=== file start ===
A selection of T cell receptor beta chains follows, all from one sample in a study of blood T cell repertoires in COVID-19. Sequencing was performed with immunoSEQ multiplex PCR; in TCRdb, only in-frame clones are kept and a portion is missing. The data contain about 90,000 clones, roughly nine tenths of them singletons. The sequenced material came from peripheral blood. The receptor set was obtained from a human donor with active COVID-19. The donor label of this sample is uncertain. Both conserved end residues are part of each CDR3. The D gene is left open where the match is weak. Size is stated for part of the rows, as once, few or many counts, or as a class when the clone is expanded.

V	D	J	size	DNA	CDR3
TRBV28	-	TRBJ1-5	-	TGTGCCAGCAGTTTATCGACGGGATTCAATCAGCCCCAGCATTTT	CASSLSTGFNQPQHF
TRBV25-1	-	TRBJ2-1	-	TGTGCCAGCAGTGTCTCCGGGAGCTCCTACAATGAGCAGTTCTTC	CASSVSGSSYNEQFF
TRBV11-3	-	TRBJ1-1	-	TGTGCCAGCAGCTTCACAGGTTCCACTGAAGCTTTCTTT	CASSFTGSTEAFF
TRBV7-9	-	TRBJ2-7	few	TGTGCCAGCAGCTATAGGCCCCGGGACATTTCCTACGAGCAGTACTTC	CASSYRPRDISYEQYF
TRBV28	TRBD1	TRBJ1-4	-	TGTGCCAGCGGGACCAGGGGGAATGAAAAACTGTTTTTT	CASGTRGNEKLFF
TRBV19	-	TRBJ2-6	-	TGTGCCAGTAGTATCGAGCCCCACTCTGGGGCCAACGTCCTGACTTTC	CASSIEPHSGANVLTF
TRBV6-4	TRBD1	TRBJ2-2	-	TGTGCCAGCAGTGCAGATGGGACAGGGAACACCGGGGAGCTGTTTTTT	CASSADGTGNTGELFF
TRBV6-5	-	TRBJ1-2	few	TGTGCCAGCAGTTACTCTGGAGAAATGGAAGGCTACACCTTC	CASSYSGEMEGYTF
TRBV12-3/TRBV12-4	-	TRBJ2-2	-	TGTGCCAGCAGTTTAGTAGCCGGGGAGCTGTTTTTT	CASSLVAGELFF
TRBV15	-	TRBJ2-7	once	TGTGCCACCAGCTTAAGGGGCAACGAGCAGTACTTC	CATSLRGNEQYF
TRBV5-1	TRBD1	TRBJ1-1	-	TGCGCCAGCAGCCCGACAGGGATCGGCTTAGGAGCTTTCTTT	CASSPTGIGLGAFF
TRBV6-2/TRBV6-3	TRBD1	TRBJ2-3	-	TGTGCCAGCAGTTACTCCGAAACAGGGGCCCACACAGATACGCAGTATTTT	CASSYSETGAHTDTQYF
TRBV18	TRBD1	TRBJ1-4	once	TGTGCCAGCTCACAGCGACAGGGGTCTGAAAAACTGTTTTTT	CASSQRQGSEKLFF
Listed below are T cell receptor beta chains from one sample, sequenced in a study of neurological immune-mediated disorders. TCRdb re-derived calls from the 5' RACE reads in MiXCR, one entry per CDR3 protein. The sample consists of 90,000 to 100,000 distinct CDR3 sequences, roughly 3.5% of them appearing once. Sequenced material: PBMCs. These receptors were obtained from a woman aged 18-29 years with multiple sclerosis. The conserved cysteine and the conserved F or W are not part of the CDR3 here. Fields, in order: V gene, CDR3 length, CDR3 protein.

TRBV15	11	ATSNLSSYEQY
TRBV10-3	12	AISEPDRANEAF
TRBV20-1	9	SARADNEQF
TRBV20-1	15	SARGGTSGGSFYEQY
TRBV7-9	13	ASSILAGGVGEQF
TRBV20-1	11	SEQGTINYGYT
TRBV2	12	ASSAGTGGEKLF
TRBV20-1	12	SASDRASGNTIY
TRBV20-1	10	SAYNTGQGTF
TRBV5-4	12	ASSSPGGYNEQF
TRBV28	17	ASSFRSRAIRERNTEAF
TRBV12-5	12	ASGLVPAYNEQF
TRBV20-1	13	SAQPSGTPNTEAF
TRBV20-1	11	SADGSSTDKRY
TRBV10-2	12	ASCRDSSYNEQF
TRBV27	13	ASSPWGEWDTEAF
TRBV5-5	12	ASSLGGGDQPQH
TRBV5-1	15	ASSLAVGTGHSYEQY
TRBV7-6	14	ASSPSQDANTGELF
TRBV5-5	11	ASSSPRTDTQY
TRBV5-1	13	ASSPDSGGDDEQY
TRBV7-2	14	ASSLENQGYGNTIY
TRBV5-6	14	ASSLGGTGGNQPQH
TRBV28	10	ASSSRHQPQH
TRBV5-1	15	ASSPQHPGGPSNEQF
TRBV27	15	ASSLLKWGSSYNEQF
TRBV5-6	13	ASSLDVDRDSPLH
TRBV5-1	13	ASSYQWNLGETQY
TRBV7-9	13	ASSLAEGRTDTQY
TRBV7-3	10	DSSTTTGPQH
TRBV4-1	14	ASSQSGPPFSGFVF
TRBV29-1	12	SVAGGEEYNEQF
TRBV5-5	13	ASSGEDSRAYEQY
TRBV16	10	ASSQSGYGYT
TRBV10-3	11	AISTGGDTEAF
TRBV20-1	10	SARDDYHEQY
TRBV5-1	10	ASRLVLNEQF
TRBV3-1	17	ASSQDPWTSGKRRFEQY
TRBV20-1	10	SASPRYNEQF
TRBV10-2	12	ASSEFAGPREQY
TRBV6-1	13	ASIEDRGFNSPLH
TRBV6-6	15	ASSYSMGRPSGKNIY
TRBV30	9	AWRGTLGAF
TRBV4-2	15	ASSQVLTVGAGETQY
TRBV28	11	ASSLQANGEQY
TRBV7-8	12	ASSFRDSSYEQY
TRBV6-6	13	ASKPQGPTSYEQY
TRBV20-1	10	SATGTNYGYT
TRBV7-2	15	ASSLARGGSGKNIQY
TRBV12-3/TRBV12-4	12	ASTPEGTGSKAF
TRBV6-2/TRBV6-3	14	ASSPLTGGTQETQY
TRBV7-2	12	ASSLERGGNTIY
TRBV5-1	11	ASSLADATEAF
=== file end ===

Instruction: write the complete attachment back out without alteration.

A selection of T cell receptor beta chains follows, all from one sample in a study of blood T cell repertoires in COVID-19. Sequencing was performed with immunoSEQ multiplex PCR; in TCRdb, only in-frame clones are kept and a portion is missing. The data contain about 90,000 clones, roughly nine tenths of them singletons. The sequenced material came from peripheral blood. The receptor set was obtained from a human donor with active COVID-19. The donor label of this sample is uncertain. Both conserved end residues are part of each CDR3. The D gene is left open where the match is weak. Size is stated for part of the rows, as once, few or many counts, or as a class when the clone is expanded.

V	D	J	size	DNA	CDR3
TRBV28	-	TRBJ1-5	-	TGTGCCAGCAGTTTATCGACGGGATTCAATCAGCCCCAGCATTTT	CASSLSTGFNQPQHF
TRBV25-1	-	TRBJ2-1	-	TGTGCCAGCAGTGTCTCCGGGAGCTCCTACAATGAGCAGTTCTTC	CASSVSGSSYNEQFF
TRBV11-3	-	TRBJ1-1	-	TGTGCCAGCAGCTTCACAGGTTCCACTGAAGCTTTCTTT	CASSFTGSTEAFF
TRBV7-9	-	TRBJ2-7	few	TGTGCCAGCAGCTATAGGCCCCGGGACATTTCCTACGAGCAGTACTTC	CASSYRPRDISYEQYF
TRBV28	TRBD1	TRBJ1-4	-	TGTGCCAGCGGGACCAGGGGGAATGAAAAACTGTTTTTT	CASGTRGNEKLFF
TRBV19	-	TRBJ2-6	-	TGTGCCAGTAGTATCGAGCCCCACTCTGGGGCCAACGTCCTGACTTTC	CASSIEPHSGANVLTF
TRBV6-4	TRBD1	TRBJ2-2	-	TGTGCCAGCAGTGCAGATGGGACAGGGAACACCGGGGAGCTGTTTTTT	CASSADGTGNTGELFF
TRBV6-5	-	TRBJ1-2	few	TGTGCCAGCAGTTACTCTGGAGAAATGGAAGGCTACACCTTC	CASSYSGEMEGYTF
TRBV12-3/TRBV12-4	-	TRBJ2-2	-	TGTGCCAGCAGTTTAGTAGCCGGGGAGCTGTTTTTT	CASSLVAGELFF
TRBV15	-	TRBJ2-7	once	TGTGCCACCAGCTTAAGGGGCAACGAGCAGTACTTC	CATSLRGNEQYF
TRBV5-1	TRBD1	TRBJ1-1	-	TGCGCCAGCAGCCCGACAGGGATCGGCTTAGGAGCTTTCTTT	CASSPTGIGLGAFF
TRBV6-2/TRBV6-3	TRBD1	TRBJ2-3	-	TGTGCCAGCAGTTACTCCGAAACAGGGGCCCACACAGATACGCAGTATTTT	CASSYSETGAHTDTQYF
TRBV18	TRBD1	TRBJ1-4	once	TGTGCCAGCTCACAGCGACAGGGGTCTGAAAAACTGTTTTTT	CASSQRQGSEKLFF
Listed below are T cell receptor beta chains from one sample, sequenced in a study of neurological immune-mediated disorders. TCRdb re-derived calls from the 5' RACE reads in MiXCR, one entry per CDR3 protein. The sample consists of 90,000 to 100,000 distinct CDR3 sequences, roughly 3.5% of them appearing once. Sequenced material: PBMCs. These receptors were obtained from a woman aged 18-29 years with multiple sclerosis. The conserved cysteine and the conserved F or W are not part of the CDR3 here. Fields, in order: V gene, CDR3 length, CDR3 protein.

TRBV15	11	ATSNLSSYEQY
TRBV10-3	12	AISEPDRANEAF
TRBV20-1	9	SARADNEQF
TRBV20-1	15	SARGGTSGGSFYEQY
TRBV7-9	13	ASSILAGGVGEQF
TRBV20-1	11	SEQGTINYGYT
TRBV2	12	ASSAGTGGEKLF
TRBV20-1	12	SASDRASGNTIY
TRBV20-1	10	SAYNTGQGTF
TRBV5-4	12	ASSSPGGYNEQF
TRBV28	17	ASSFRSRAIRERNTEAF
TRBV12-5	12	ASGLVPAYNEQF
TRBV20-1	13	SAQPSGTPNTEAF
TRBV20-1	11	SADGSSTDKRY
TRBV10-2	12	ASCRDSSYNEQF
TRBV27	13	ASSPWGEWDTEAF
TRBV5-5	12	ASSLGGGDQPQH
TRBV5-1	15	ASSLAVGTGHSYEQY
TRBV7-6	14	ASSPSQDANTGELF
TRBV5-5	11	ASSSPRTDTQY
TRBV5-1	13	ASSPDSGGDDEQY
TRBV7-2	14	ASSLENQGYGNTIY
TRBV5-6	14	ASSLGGTGGNQPQH
TRBV28	10	ASSSRHQPQH
TRBV5-1	15	ASSPQHPGGPSNEQF
TRBV27	15	ASSLLKWGSSYNEQF
TRBV5-6	13	ASSLDVDRDSPLH
TRBV5-1	13	ASSYQWNLGETQY
TRBV7-9	13	ASSLAEGRTDTQY
TRBV7-3	10	DSSTTTGPQH
TRBV4-1	14	ASSQSGPPFSGFVF
TRBV29-1	12	SVAGGEEYNEQF
TRBV5-5	13	ASSGEDSRAYEQY
TRBV16	10	ASSQSGYGYT
TRBV10-3	11	AISTGGDTEAF
TRBV20-1	10	SARDDYHEQY
TRBV5-1	10	ASRLVLNEQF
TRBV3-1	17	ASSQDPWTSGKRRFEQY
TRBV20-1	10	SASPRYNEQF
TRBV10-2	12	ASSEFAGPREQY
TRBV6-1	13	ASIEDRGFNSPLH
TRBV6-6	15	ASSYSMGRPSGKNIY
TRBV30	9	AWRGTLGAF
TRBV4-2	15	ASSQVLTVGAGETQY
TRBV28	11	ASSLQANGEQY
TRBV7-8	12	ASSFRDSSYEQY
TRBV6-6	13	ASKPQGPTSYEQY
TRBV20-1	10	SATGTNYGYT
TRBV7-2	15	ASSLARGGSGKNIQY
TRBV12-3/TRBV12-4	12	ASTPEGTGSKAF
TRBV6-2/TRBV6-3	14	ASSPLTGGTQETQY
TRBV7-2	12	ASSLERGGNTIY
TRBV5-1	11	ASSLADATEAF